Really, it is a polished soap, tackling issues with care and tact. The final episode of the series featured storylines including a woman who had volunteered to have a baby for her childless sister, only for the sister to back out when she learned that the baby had Down’s syndrome; and a young mother living in such awful slum conditions that a rat popped up in the crib.
This second scenario produced the kind of wince-making dialogue that we must accept as part of the Call the Midwife experience, as one of the sisters lamented that living conditions in those buildings had long been terrible, and Nurse Trixie (Helen George) said: “I had to Elastoplast a Coco Pops packet over a broken window last week. It isn’t progress just because we’re using brand names.”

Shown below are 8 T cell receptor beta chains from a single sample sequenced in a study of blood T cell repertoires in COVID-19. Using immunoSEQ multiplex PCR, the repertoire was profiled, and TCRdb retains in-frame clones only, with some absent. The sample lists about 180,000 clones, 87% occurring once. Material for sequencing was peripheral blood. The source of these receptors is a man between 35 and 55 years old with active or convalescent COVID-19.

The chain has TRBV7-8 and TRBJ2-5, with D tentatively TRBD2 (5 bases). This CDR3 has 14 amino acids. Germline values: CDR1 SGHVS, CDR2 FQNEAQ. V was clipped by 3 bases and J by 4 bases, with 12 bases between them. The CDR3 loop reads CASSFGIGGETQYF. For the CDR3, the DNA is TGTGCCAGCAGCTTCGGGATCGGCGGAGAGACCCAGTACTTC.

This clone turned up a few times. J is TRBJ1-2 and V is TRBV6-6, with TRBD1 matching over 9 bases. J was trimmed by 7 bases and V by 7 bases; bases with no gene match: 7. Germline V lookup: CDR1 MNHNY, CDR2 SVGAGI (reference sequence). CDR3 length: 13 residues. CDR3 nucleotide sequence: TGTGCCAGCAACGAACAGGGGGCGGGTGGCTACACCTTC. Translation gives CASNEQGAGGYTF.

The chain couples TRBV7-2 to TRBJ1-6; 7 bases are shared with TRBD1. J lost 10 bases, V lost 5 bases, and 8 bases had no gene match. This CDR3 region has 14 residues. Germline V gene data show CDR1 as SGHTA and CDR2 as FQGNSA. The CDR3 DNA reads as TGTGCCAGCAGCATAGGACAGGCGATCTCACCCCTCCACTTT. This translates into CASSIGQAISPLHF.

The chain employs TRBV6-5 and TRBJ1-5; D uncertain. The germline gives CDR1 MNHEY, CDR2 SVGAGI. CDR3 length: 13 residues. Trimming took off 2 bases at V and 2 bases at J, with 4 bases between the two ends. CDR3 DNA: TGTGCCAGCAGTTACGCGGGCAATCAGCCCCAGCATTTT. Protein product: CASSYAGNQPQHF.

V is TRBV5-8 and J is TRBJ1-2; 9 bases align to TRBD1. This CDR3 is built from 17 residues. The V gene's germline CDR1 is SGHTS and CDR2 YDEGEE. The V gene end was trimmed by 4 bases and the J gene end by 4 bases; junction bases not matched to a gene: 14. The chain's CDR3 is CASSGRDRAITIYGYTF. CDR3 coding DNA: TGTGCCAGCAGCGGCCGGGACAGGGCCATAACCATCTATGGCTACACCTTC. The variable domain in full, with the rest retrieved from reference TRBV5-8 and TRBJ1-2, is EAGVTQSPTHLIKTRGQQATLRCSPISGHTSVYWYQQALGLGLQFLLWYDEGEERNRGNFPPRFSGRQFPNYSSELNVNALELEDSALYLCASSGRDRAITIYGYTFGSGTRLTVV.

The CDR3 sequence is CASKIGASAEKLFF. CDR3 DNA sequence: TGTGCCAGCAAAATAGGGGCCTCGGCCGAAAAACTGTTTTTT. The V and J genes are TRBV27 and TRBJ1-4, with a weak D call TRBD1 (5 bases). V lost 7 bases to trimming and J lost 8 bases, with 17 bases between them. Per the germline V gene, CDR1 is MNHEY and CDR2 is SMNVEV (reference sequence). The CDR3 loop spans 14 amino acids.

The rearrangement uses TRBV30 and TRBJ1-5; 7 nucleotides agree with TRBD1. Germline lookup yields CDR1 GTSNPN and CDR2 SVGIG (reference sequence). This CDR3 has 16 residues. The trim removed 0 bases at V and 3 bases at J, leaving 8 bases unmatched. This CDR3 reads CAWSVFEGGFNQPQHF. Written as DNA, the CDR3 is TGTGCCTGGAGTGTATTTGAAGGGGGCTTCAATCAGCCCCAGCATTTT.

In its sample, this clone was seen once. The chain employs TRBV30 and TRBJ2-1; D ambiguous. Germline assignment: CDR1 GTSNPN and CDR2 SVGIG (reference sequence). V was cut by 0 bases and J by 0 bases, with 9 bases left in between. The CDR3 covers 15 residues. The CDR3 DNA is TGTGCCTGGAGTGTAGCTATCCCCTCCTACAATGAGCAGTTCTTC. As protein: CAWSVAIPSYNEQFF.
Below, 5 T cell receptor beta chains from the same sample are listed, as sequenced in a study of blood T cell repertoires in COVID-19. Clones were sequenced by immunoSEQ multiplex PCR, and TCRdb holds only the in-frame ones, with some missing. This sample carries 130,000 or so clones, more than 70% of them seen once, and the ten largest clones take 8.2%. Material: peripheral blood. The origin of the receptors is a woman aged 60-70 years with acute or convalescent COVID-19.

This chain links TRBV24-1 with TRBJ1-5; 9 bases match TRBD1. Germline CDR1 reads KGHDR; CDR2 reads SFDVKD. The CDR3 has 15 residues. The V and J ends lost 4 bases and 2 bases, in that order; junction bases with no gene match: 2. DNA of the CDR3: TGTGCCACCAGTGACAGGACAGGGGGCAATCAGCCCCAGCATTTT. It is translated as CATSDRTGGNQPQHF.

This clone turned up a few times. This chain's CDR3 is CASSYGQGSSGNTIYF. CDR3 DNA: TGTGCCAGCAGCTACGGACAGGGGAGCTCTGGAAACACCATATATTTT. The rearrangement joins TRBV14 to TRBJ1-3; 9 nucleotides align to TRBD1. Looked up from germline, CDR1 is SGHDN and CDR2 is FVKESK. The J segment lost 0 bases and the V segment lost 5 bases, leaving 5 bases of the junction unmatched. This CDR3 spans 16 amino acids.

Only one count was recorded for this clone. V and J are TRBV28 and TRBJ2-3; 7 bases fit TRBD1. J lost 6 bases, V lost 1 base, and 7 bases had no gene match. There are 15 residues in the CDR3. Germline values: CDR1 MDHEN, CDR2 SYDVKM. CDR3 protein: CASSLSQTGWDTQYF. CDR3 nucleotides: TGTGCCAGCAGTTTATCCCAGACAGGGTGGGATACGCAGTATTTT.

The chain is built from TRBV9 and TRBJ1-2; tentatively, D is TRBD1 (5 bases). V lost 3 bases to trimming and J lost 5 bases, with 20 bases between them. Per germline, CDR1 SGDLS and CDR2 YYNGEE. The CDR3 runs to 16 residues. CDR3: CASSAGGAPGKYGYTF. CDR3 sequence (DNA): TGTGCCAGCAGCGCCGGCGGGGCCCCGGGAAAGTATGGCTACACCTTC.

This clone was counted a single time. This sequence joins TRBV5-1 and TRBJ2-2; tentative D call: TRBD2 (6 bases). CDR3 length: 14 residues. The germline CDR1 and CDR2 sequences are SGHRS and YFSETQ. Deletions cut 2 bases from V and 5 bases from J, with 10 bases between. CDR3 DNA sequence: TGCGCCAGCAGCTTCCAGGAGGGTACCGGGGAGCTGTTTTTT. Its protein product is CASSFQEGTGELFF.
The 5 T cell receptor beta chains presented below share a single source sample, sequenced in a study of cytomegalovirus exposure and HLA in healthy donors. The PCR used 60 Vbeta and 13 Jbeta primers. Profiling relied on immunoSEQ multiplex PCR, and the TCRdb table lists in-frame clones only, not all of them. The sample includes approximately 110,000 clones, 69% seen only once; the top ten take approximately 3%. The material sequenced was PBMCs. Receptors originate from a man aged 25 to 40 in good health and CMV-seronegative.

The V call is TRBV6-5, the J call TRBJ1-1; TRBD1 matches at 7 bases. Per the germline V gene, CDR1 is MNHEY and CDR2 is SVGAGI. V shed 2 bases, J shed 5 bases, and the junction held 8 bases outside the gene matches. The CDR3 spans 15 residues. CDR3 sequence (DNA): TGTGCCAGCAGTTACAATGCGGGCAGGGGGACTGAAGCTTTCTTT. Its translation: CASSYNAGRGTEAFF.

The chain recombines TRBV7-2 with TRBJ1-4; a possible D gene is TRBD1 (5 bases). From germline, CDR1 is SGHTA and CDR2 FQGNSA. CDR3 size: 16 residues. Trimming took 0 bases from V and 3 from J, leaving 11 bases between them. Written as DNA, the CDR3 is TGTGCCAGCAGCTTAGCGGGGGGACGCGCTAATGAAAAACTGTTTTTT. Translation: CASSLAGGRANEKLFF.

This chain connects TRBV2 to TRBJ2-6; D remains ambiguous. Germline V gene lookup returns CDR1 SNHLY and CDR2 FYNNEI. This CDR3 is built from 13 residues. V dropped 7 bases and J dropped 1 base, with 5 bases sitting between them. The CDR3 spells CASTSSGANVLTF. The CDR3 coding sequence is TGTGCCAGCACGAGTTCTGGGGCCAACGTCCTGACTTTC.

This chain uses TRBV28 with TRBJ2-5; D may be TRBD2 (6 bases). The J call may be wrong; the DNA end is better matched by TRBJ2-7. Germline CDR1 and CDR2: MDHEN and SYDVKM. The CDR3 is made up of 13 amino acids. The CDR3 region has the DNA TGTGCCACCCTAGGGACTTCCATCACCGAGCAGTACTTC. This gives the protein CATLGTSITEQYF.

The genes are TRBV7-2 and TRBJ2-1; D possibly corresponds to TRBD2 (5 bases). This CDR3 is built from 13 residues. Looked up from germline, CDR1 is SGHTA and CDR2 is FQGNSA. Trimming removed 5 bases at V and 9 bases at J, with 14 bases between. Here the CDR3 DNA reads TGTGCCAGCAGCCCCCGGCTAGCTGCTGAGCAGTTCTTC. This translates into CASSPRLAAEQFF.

But it remains one of the most reliable shows on television, with an essential goodness at its heart. If that goodness occasionally seems unrealistic – is there a more saintly figure than Dr Turner (Stephen McGann), and would the nuns of Nonnatus House really be so accepting of a single mother who had just broken her daughter out of an orphanage – then so be it. There are worse crimes.